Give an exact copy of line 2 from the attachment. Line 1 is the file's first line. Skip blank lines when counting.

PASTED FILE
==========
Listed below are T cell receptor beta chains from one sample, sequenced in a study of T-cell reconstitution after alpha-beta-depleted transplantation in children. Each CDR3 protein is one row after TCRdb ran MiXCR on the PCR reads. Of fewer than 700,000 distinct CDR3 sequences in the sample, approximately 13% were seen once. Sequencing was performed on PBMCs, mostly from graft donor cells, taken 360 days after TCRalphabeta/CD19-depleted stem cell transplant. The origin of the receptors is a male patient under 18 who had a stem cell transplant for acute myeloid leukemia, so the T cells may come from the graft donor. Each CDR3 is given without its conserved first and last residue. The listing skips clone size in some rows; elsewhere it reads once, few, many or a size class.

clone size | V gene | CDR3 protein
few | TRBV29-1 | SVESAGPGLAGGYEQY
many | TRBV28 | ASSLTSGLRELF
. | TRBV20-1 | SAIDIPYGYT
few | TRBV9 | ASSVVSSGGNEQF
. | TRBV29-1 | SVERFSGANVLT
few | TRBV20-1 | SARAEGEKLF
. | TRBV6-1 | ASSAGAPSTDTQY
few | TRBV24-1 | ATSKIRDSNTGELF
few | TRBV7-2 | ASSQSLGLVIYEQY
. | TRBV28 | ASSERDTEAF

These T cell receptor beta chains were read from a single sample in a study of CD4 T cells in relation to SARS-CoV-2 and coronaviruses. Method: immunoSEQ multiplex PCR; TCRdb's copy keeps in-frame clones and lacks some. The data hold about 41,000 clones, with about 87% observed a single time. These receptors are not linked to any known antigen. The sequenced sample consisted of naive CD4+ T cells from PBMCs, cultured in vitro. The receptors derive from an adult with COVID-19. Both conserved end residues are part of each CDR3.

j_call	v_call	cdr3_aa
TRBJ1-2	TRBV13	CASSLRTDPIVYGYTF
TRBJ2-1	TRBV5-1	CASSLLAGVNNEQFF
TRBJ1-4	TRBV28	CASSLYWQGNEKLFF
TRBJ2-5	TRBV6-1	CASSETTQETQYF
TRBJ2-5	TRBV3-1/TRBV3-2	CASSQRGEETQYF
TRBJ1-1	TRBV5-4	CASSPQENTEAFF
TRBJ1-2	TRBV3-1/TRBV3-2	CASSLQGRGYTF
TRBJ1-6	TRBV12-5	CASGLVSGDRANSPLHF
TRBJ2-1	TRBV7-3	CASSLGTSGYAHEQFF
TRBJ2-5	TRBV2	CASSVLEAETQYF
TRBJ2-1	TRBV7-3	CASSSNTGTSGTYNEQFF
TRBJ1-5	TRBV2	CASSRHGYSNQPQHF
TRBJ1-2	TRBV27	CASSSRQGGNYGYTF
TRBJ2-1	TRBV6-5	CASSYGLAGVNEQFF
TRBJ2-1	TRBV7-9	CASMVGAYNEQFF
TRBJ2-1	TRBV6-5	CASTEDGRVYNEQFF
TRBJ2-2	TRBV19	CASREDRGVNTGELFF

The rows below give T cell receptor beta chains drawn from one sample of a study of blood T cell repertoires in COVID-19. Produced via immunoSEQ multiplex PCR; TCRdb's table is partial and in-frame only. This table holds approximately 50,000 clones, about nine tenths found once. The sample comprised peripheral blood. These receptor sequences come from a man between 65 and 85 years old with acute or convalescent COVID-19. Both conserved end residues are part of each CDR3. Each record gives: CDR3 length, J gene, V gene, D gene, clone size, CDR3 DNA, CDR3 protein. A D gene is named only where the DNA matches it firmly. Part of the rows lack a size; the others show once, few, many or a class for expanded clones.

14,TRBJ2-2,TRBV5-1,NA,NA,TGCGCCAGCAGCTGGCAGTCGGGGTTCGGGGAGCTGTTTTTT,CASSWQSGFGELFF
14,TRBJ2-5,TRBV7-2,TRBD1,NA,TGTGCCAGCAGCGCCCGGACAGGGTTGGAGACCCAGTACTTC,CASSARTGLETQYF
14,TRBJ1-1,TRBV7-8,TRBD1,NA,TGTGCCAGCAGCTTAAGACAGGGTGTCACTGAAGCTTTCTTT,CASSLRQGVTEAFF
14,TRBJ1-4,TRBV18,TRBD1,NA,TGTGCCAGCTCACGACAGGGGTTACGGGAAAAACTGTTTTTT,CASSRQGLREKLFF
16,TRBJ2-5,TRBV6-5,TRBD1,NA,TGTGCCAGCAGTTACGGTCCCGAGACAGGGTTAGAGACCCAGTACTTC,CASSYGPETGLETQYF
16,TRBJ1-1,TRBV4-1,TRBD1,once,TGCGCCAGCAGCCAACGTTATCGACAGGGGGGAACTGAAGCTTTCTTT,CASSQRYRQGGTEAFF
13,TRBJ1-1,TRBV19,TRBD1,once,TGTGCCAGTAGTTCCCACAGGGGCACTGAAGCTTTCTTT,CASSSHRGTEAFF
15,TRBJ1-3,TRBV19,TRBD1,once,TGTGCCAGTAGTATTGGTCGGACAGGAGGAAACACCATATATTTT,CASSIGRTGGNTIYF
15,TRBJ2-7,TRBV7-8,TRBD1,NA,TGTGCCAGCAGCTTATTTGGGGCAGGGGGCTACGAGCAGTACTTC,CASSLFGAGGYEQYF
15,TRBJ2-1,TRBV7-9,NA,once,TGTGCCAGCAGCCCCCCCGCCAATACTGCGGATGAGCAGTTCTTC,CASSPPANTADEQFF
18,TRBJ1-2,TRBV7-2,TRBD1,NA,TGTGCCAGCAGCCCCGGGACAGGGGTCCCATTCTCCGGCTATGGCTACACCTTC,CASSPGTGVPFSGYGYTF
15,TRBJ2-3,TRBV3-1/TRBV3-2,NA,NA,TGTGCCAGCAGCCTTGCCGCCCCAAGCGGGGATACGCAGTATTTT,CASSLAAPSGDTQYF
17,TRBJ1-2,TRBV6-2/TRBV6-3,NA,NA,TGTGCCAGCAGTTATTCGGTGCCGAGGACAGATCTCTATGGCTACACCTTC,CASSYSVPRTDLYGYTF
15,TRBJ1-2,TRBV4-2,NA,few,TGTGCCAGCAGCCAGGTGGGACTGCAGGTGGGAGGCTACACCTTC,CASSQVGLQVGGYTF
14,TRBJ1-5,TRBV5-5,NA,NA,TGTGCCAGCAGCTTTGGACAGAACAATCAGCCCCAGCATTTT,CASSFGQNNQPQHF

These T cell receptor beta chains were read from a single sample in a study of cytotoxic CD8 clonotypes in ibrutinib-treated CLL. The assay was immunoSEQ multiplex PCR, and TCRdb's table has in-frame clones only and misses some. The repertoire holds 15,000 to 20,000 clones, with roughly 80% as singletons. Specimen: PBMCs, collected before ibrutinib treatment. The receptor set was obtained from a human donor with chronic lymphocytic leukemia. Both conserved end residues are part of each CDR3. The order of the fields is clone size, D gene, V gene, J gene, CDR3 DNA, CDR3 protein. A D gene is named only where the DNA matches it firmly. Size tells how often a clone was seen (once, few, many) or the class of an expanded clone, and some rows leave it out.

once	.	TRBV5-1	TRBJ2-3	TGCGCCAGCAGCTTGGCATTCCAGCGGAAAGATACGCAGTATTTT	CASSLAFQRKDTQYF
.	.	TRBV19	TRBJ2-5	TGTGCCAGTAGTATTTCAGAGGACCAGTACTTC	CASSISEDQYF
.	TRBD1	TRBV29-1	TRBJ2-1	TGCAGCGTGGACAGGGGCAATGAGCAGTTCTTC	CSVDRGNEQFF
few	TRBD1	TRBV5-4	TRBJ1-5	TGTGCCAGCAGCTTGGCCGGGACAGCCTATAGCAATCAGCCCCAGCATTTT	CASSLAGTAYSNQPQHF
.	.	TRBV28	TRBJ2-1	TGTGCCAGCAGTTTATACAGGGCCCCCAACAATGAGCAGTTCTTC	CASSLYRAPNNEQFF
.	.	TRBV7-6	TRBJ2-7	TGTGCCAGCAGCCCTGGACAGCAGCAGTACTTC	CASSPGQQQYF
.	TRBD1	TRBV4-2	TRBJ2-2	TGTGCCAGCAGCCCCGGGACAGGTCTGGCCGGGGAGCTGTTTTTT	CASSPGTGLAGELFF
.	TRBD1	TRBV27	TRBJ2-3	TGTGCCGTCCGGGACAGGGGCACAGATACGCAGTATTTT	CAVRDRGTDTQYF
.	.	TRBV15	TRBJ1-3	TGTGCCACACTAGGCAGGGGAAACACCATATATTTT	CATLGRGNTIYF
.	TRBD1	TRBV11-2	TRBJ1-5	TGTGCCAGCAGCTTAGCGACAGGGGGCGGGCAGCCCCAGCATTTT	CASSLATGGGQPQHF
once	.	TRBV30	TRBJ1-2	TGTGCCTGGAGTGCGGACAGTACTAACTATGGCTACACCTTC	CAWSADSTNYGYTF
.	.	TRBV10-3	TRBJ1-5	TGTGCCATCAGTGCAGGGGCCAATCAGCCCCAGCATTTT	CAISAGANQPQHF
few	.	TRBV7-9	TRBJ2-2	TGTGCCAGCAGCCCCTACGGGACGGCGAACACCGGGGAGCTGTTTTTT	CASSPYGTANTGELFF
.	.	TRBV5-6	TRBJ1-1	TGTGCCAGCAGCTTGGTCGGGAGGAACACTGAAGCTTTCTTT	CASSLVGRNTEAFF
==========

clone size | V gene | CDR3 protein